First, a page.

People engage in a number of behaviors dictated by culture, society, values, morals, ethics and genetics, which may often turn destructive in the long run. One of such prevalent practices is their disposition toward alcohol. Despite its severe consequences, such as disruption of brain development, liver-related diseases, heart diseases, etc., it is interesting to note the way alcohol has fascinated people since time immemorial. The strange attraction toward alcohol has led many experts to conduct studies to figure out the key reasons that trigger such a feeling.
Alcoholic beverages have been produced and consumed for ages. It also holds an important place in different religions and cultures. Besides being commonly known as the source of relaxation, it is heavily used for experiencing a range of psychoactive effects, such as euphoria, ecstasy, etc.
Due to the above short-term pleasurable feelings, alcohol has remained a cause of disagreement among people who have different opinion on its role. While some hail it as an elixir, some denounce it as a poison. However, it is often difficult to decipher as to why the human brain is so responsive to alcohol. A new research illustrated that human’s predisposition to alcohol has long been rooted in the evolutionary process explained in Robert Dudley’s “The Drunken Monkey: Why We Drink and Abuse.”
The drunken monkey hypothesis, as explained by Robert Dudley, a professor of biology at the University of California, Berkeley, is an attempt to study the disposition toward alcohol in humans from an evolutionary perspective. As specified by Dudley, previous archaeological evidence based on the chemical residues from pottery jars suggests that humans’ interaction with alcohol started around 9,000 years ago, when they were familiarized with the fermentation process. After learning the process, they started fermenting rice, honey and fruit in order to produce alcohol. Though this exposure to fermentation does not explain the root cause of the human’s propensity toward alcohol, one can trace by understanding the biological needs of the primate ancestors of the mankind who survived mostly on fruits.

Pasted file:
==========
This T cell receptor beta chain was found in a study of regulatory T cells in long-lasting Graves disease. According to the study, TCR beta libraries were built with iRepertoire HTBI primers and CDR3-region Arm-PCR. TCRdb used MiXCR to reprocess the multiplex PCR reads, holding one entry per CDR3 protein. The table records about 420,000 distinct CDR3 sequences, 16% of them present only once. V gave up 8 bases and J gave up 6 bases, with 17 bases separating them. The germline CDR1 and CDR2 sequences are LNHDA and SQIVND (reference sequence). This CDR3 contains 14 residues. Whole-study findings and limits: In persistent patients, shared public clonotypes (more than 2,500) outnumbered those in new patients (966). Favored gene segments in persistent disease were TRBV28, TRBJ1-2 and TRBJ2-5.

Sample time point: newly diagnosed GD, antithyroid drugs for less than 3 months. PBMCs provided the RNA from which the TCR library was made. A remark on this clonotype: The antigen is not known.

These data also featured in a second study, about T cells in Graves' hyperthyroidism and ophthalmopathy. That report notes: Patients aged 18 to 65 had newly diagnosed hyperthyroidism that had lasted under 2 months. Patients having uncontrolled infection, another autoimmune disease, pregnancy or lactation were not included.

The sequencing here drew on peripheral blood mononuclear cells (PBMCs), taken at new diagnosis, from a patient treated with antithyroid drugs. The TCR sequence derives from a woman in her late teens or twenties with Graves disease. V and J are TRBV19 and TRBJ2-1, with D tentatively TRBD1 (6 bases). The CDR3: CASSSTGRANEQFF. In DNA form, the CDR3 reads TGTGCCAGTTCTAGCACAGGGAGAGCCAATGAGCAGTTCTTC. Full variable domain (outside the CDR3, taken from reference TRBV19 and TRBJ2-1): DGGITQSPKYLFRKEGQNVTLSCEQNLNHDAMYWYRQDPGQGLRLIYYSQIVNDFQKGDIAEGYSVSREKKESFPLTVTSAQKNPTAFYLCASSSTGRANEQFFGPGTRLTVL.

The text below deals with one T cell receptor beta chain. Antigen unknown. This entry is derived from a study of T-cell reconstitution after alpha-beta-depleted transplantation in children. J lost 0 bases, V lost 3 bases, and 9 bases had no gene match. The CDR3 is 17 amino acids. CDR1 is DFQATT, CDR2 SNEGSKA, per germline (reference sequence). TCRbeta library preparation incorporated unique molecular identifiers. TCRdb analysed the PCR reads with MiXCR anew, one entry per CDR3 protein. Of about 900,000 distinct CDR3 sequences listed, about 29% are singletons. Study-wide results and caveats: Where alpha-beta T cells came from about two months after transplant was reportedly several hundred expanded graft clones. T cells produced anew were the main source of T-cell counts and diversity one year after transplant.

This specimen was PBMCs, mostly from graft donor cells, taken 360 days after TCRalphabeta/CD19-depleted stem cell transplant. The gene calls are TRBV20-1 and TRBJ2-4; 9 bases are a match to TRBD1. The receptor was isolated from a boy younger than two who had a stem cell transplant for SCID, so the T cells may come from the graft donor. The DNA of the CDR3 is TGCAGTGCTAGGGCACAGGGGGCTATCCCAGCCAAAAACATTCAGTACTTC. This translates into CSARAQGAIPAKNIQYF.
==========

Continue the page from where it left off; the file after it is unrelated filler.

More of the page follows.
Due to the dependence on fruits, there was development of new tastes and eating habits, such as alcohol. The ripening process of fruits involves the work of yeasts that leads to the creation of alcohol. Although most ripe fruits contain less than 1 percent of ethanol, its fragrance that has the potential to travel long distances helped primates in finding their food. Being naturally disposed to the smell of alcohol, it helped them find their food without any hassles. At the same time, it increased their appetite and craving for food because of the apéritif effect of alcohol.
In recent times, human’s relationship with alcohol is somewhat conflicting in nature. The primates were not putting themselves at risk as their consumption of alcohol was very low compared to the increased level of drinking in the modern times. While Dudley, in one of his studies, found that the concentration of ethanol in the pulp of ripe palm fruits is just about 0.9 percent, it is as high as 4 percent in beer and 14 percent in wine.
Although humans are predisposed to alcohol, they tend to consume a much higher and larger amount than their body can allow. While the primates did not risk their lives, people indulging in heavy and excessive drinking in the present day tend to expose themselves to all kinds of vulnerabilities associated with alcohol, such as cardiovascular diseases, lung diseases, liver and kidney failure, accidents, falls, burns, serious impairment of the brain, etc.
While the analysis of evolution of new tastes with time explains the disposition of humankind toward alcohol, there are also factors like biological disposition, social circumstances, mental conditions, etc. that are responsible for drawing an individual toward it. Moreover, the release of chemical neurotransmitters in the brain also explains one’s craving for the substance.
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